The first and perhaps most important reason is for your overall health and injury prevention. Cycling is an incredible sport, but being a repetitive sport and one in which our body position leads to muscle imbalances, it is important to do something other than cycling. Gaining range of motion in joints such as the hip, shoulders and knees can prevent many problems and visits to healthcare professionals. That's what self-massage and stretching are for! In addition, physical conditioning can be counted on to strengthen certain muscles that will help you maintain optimal posture and thus prevent riding-related pain (e.g., lower back, forearms, upper back, shoulders).

The second good reason is a gain in performance. With physical conditioning training, we have the potential to become stronger, faster, more enduring and more powerful. On the bike, this translates into a higher overall pace during our rides, the ability to take bigger hits, the stamina to maintain a higher pace throughout a long downhill or the power to sprint to the post-ride drinks even faster! Sounds great, doesn't it!

Last point to consider: it is important to remember that there is no magic exercise. An exercise becomes beneficial only if it is well executed and well prescribed. It is therefore important to refer to a professional to validate the proper execution of the suggested movements and to determine how to effectively integrate these exercises into your training program.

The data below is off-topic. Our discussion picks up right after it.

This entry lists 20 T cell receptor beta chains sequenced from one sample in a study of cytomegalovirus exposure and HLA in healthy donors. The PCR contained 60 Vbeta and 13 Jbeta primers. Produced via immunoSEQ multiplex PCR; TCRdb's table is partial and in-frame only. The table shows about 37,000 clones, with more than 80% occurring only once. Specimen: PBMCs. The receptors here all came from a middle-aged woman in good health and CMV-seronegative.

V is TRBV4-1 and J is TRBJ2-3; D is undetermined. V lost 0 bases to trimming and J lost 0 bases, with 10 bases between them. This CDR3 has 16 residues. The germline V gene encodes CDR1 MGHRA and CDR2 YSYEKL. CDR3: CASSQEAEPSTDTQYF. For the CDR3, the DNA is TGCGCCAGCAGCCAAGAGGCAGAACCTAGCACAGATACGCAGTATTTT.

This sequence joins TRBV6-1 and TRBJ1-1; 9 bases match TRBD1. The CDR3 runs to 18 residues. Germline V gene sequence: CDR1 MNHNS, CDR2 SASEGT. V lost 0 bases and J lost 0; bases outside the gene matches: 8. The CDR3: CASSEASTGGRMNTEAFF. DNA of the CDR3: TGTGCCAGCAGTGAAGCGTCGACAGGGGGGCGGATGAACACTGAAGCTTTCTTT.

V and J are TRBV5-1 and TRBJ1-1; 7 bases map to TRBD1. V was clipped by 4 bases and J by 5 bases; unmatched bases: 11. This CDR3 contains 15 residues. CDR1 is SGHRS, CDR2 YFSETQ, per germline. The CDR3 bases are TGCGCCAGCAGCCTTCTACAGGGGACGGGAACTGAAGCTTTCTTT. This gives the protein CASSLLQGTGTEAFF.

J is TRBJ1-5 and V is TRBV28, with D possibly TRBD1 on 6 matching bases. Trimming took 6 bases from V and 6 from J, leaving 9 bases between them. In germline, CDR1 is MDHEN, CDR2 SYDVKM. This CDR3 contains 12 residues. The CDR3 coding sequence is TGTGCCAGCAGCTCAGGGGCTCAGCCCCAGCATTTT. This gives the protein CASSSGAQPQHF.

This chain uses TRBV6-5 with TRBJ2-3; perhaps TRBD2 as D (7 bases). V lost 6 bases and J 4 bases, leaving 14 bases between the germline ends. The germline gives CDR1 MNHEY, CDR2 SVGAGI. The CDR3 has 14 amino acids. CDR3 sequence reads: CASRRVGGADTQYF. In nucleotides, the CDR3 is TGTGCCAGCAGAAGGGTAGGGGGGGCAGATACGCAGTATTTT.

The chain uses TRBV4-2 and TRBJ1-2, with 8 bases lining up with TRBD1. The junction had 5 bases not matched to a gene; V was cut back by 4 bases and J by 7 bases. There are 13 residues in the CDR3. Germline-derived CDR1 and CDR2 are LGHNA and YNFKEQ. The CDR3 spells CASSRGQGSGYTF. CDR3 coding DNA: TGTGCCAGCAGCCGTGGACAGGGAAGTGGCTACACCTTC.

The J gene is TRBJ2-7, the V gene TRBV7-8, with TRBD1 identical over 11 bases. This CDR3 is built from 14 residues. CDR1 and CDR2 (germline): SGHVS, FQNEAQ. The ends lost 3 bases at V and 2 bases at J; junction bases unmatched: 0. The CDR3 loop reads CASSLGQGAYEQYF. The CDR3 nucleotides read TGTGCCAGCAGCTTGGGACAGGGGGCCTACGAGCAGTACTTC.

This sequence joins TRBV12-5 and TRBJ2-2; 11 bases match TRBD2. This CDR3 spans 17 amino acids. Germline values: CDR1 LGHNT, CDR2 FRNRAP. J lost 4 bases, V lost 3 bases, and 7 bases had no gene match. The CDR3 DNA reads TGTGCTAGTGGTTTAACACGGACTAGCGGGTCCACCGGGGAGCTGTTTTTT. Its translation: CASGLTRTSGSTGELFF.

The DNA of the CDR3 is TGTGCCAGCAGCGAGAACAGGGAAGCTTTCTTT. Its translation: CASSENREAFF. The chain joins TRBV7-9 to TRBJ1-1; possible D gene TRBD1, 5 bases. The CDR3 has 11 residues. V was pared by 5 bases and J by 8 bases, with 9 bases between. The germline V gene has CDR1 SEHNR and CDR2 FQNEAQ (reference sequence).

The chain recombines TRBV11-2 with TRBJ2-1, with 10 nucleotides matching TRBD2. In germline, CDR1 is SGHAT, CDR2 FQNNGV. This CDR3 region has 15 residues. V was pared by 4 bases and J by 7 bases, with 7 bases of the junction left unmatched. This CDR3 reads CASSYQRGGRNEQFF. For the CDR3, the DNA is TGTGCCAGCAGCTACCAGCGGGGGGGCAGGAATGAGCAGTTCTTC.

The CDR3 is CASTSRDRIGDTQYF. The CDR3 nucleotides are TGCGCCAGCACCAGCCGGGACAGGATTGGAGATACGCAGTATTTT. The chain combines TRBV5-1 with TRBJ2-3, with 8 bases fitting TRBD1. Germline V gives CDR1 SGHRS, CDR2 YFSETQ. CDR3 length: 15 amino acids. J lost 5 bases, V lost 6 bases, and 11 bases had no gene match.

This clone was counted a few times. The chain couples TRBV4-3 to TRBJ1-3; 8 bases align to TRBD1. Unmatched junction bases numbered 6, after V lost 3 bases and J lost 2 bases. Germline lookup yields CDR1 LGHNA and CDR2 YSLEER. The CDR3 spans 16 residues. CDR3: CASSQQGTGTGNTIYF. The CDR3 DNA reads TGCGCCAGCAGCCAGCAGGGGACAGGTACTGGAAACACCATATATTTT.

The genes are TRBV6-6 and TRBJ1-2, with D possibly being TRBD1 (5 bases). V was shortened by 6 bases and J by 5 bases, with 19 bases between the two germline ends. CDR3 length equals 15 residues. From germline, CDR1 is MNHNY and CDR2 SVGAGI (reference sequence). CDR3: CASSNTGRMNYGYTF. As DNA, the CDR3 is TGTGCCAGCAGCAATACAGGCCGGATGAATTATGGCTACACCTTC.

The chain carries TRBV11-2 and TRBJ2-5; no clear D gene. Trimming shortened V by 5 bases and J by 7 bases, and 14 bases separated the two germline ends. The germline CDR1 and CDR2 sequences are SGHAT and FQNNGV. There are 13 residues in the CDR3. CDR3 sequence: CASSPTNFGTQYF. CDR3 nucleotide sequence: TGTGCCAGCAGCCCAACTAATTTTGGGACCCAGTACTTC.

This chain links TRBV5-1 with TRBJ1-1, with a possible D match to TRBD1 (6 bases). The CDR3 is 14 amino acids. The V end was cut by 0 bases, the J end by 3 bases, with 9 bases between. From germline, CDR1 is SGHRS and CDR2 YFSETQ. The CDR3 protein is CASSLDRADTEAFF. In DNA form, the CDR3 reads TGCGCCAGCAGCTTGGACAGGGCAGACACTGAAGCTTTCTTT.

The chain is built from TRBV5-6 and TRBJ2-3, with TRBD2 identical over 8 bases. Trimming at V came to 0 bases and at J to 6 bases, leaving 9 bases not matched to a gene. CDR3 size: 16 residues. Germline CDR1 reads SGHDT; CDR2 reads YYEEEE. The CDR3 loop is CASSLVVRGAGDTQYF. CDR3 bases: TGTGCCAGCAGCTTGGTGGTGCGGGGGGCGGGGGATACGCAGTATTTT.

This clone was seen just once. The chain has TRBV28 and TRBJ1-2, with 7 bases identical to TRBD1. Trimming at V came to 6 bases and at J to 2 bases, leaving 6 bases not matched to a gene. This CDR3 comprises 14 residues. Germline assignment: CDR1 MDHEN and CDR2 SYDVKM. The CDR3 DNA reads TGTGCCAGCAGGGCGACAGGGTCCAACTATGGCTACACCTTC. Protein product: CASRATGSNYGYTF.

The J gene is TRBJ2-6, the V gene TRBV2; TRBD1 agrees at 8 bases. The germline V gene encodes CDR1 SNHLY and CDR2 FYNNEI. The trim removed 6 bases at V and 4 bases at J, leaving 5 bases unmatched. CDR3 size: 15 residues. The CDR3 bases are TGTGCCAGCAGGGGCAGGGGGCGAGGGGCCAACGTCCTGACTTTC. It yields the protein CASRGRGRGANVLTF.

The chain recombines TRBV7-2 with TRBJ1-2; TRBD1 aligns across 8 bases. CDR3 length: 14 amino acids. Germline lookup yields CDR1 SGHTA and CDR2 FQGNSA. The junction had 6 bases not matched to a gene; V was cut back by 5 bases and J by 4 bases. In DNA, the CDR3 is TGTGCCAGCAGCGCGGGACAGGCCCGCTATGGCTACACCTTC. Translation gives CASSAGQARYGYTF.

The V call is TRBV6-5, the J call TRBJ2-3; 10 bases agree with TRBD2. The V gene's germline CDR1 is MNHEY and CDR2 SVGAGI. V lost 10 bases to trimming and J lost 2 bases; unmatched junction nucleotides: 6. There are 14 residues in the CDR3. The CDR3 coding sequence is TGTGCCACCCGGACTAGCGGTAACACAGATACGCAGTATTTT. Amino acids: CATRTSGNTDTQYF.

1. "Thruster" with knee and elastic band

Comprehensive in being potentially as much cardiovascular as muscular, this exercise is as interesting at the end of a warm-up as it is in the body of the session. The addition of an elastic band around the knees increases the activation of the glutes in external rotation at the leg; a perfect complement for those whose knees tend to go inward during a squat!

2. "Waiters bow" with elastic knee band

Enabling you to understand the self-growth and the unloading principles of the spine, this exercise is very useful for your posture in the gym as well as on the bike. The goal is to maintain the 4 precious contact points of the stick throughout the movement: the back of the head, the spine between our shoulder blades, our fingers touching the stick as well as our lower back and finally our iliac crest (top of our buttocks). To be integrated in your warm-up.

3. Tabata : 8 x 20 ON / 10 OFF. Mountain climber.

A popular training method, Tabata training allows you to optimize your cardiovascular gains. Go online and find a timer that is already programmed for a Tabata workout and you're done! Many exercises are suitable for this method such as rowing, stationary bike, thrusters, jumping rope and more! The periods of effort are done at high intensity and the rests of 10 seconds at a complete stop. Here, we chose the mountain climber for its complete demand on the lower body, upper body and even gainage.

4. Deadlift with BB, DB, KB

A classic but effective exercise for strengthening the posterior chain including the lower back and hamstrings as well as developing your grip strength (aka the strength to hold your handlebar)! Can be done just as well with a rubber band, free weights, kettlebell or barbell. Start light so you can master the technique!